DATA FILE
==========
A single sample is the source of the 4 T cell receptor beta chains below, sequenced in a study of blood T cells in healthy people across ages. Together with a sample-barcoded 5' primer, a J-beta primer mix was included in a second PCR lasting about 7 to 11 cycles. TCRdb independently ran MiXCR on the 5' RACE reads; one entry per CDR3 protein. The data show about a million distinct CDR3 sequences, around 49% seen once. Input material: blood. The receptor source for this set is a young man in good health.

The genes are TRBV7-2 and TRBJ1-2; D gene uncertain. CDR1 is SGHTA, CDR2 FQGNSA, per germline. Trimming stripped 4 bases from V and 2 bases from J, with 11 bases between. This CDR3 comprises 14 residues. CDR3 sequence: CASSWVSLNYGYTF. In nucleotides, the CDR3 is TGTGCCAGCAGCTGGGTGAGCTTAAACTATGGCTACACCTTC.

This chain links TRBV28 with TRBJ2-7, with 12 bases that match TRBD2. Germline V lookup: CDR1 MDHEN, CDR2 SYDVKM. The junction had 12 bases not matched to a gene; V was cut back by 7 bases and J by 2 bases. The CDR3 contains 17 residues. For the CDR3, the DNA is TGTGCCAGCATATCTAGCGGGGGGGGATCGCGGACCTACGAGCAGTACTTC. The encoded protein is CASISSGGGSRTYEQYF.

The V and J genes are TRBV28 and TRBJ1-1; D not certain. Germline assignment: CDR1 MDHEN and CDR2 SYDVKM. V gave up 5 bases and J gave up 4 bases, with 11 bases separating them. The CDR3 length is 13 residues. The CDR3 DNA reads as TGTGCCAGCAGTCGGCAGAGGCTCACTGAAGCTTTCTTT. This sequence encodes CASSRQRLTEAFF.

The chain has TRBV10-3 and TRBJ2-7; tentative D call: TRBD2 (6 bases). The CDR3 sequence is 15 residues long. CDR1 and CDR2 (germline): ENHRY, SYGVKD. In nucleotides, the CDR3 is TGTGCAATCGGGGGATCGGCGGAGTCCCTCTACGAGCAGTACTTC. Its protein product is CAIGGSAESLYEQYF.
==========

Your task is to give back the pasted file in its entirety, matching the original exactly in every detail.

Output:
A single sample is the source of the 4 T cell receptor beta chains below, sequenced in a study of blood T cells in healthy people across ages. Together with a sample-barcoded 5' primer, a J-beta primer mix was included in a second PCR lasting about 7 to 11 cycles. TCRdb independently ran MiXCR on the 5' RACE reads; one entry per CDR3 protein. The data show about a million distinct CDR3 sequences, around 49% seen once. Input material: blood. The receptor source for this set is a young man in good health.

The genes are TRBV7-2 and TRBJ1-2; D gene uncertain. CDR1 is SGHTA, CDR2 FQGNSA, per germline. Trimming stripped 4 bases from V and 2 bases from J, with 11 bases between. This CDR3 comprises 14 residues. CDR3 sequence: CASSWVSLNYGYTF. In nucleotides, the CDR3 is TGTGCCAGCAGCTGGGTGAGCTTAAACTATGGCTACACCTTC.

This chain links TRBV28 with TRBJ2-7, with 12 bases that match TRBD2. Germline V lookup: CDR1 MDHEN, CDR2 SYDVKM. The junction had 12 bases not matched to a gene; V was cut back by 7 bases and J by 2 bases. The CDR3 contains 17 residues. For the CDR3, the DNA is TGTGCCAGCATATCTAGCGGGGGGGGATCGCGGACCTACGAGCAGTACTTC. The encoded protein is CASISSGGGSRTYEQYF.

The V and J genes are TRBV28 and TRBJ1-1; D not certain. Germline assignment: CDR1 MDHEN and CDR2 SYDVKM. V gave up 5 bases and J gave up 4 bases, with 11 bases separating them. The CDR3 length is 13 residues. The CDR3 DNA reads as TGTGCCAGCAGTCGGCAGAGGCTCACTGAAGCTTTCTTT. This sequence encodes CASSRQRLTEAFF.

The chain has TRBV10-3 and TRBJ2-7; tentative D call: TRBD2 (6 bases). The CDR3 sequence is 15 residues long. CDR1 and CDR2 (germline): ENHRY, SYGVKD. In nucleotides, the CDR3 is TGTGCAATCGGGGGATCGGCGGAGTCCCTCTACGAGCAGTACTTC. Its protein product is CAIGGSAESLYEQYF.